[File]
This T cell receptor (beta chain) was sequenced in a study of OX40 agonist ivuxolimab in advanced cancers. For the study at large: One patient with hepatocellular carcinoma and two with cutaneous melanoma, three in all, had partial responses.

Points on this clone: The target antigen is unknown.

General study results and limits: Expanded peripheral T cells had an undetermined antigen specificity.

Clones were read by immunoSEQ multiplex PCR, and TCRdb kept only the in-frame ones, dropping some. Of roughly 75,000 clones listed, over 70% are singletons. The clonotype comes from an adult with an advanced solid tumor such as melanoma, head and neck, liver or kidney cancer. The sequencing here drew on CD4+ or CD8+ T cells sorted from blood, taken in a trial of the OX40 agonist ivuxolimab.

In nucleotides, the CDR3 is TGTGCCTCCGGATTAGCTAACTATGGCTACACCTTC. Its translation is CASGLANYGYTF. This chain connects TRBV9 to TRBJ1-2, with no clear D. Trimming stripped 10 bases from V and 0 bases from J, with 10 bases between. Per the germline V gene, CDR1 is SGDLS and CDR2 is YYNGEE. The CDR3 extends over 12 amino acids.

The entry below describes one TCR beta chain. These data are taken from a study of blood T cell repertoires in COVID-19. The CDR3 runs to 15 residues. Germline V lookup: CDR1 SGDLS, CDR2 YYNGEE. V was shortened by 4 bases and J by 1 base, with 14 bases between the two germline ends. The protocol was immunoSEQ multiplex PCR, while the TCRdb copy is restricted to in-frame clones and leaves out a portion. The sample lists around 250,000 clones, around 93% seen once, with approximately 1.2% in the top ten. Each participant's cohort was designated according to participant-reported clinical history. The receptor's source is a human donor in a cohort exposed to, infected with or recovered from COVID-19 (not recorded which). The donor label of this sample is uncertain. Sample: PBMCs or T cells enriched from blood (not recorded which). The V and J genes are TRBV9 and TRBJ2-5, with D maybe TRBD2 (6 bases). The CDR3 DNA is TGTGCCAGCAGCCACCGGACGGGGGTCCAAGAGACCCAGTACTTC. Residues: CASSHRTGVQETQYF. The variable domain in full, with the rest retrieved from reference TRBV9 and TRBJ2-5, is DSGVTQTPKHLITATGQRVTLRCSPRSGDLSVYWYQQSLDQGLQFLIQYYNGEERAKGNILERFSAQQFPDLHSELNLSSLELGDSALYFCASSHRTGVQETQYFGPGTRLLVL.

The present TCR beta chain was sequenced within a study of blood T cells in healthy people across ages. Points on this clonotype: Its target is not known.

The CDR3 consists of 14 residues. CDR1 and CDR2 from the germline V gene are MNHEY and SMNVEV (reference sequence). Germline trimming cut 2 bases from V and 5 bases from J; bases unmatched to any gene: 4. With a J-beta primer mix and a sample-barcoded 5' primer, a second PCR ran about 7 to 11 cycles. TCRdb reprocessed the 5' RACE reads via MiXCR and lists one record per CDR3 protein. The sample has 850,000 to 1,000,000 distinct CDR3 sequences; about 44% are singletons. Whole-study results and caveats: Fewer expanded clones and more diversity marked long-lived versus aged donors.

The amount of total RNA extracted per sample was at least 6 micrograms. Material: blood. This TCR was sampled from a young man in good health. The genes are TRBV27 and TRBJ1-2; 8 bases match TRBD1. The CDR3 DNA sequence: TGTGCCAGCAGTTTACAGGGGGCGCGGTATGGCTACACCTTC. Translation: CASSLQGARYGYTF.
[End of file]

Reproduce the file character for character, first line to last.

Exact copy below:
This T cell receptor (beta chain) was sequenced in a study of OX40 agonist ivuxolimab in advanced cancers. For the study at large: One patient with hepatocellular carcinoma and two with cutaneous melanoma, three in all, had partial responses.

Points on this clone: The target antigen is unknown.

General study results and limits: Expanded peripheral T cells had an undetermined antigen specificity.

Clones were read by immunoSEQ multiplex PCR, and TCRdb kept only the in-frame ones, dropping some. Of roughly 75,000 clones listed, over 70% are singletons. The clonotype comes from an adult with an advanced solid tumor such as melanoma, head and neck, liver or kidney cancer. The sequencing here drew on CD4+ or CD8+ T cells sorted from blood, taken in a trial of the OX40 agonist ivuxolimab.

In nucleotides, the CDR3 is TGTGCCTCCGGATTAGCTAACTATGGCTACACCTTC. Its translation is CASGLANYGYTF. This chain connects TRBV9 to TRBJ1-2, with no clear D. Trimming stripped 10 bases from V and 0 bases from J, with 10 bases between. Per the germline V gene, CDR1 is SGDLS and CDR2 is YYNGEE. The CDR3 extends over 12 amino acids.

The entry below describes one TCR beta chain. These data are taken from a study of blood T cell repertoires in COVID-19. The CDR3 runs to 15 residues. Germline V lookup: CDR1 SGDLS, CDR2 YYNGEE. V was shortened by 4 bases and J by 1 base, with 14 bases between the two germline ends. The protocol was immunoSEQ multiplex PCR, while the TCRdb copy is restricted to in-frame clones and leaves out a portion. The sample lists around 250,000 clones, around 93% seen once, with approximately 1.2% in the top ten. Each participant's cohort was designated according to participant-reported clinical history. The receptor's source is a human donor in a cohort exposed to, infected with or recovered from COVID-19 (not recorded which). The donor label of this sample is uncertain. Sample: PBMCs or T cells enriched from blood (not recorded which). The V and J genes are TRBV9 and TRBJ2-5, with D maybe TRBD2 (6 bases). The CDR3 DNA is TGTGCCAGCAGCCACCGGACGGGGGTCCAAGAGACCCAGTACTTC. Residues: CASSHRTGVQETQYF. The variable domain in full, with the rest retrieved from reference TRBV9 and TRBJ2-5, is DSGVTQTPKHLITATGQRVTLRCSPRSGDLSVYWYQQSLDQGLQFLIQYYNGEERAKGNILERFSAQQFPDLHSELNLSSLELGDSALYFCASSHRTGVQETQYFGPGTRLLVL.

The present TCR beta chain was sequenced within a study of blood T cells in healthy people across ages. Points on this clonotype: Its target is not known.

The CDR3 consists of 14 residues. CDR1 and CDR2 from the germline V gene are MNHEY and SMNVEV (reference sequence). Germline trimming cut 2 bases from V and 5 bases from J; bases unmatched to any gene: 4. With a J-beta primer mix and a sample-barcoded 5' primer, a second PCR ran about 7 to 11 cycles. TCRdb reprocessed the 5' RACE reads via MiXCR and lists one record per CDR3 protein. The sample has 850,000 to 1,000,000 distinct CDR3 sequences; about 44% are singletons. Whole-study results and caveats: Fewer expanded clones and more diversity marked long-lived versus aged donors.

The amount of total RNA extracted per sample was at least 6 micrograms. Material: blood. This TCR was sampled from a young man in good health. The genes are TRBV27 and TRBJ1-2; 8 bases match TRBD1. The CDR3 DNA sequence: TGTGCCAGCAGTTTACAGGGGGCGCGGTATGGCTACACCTTC. Translation: CASSLQGARYGYTF.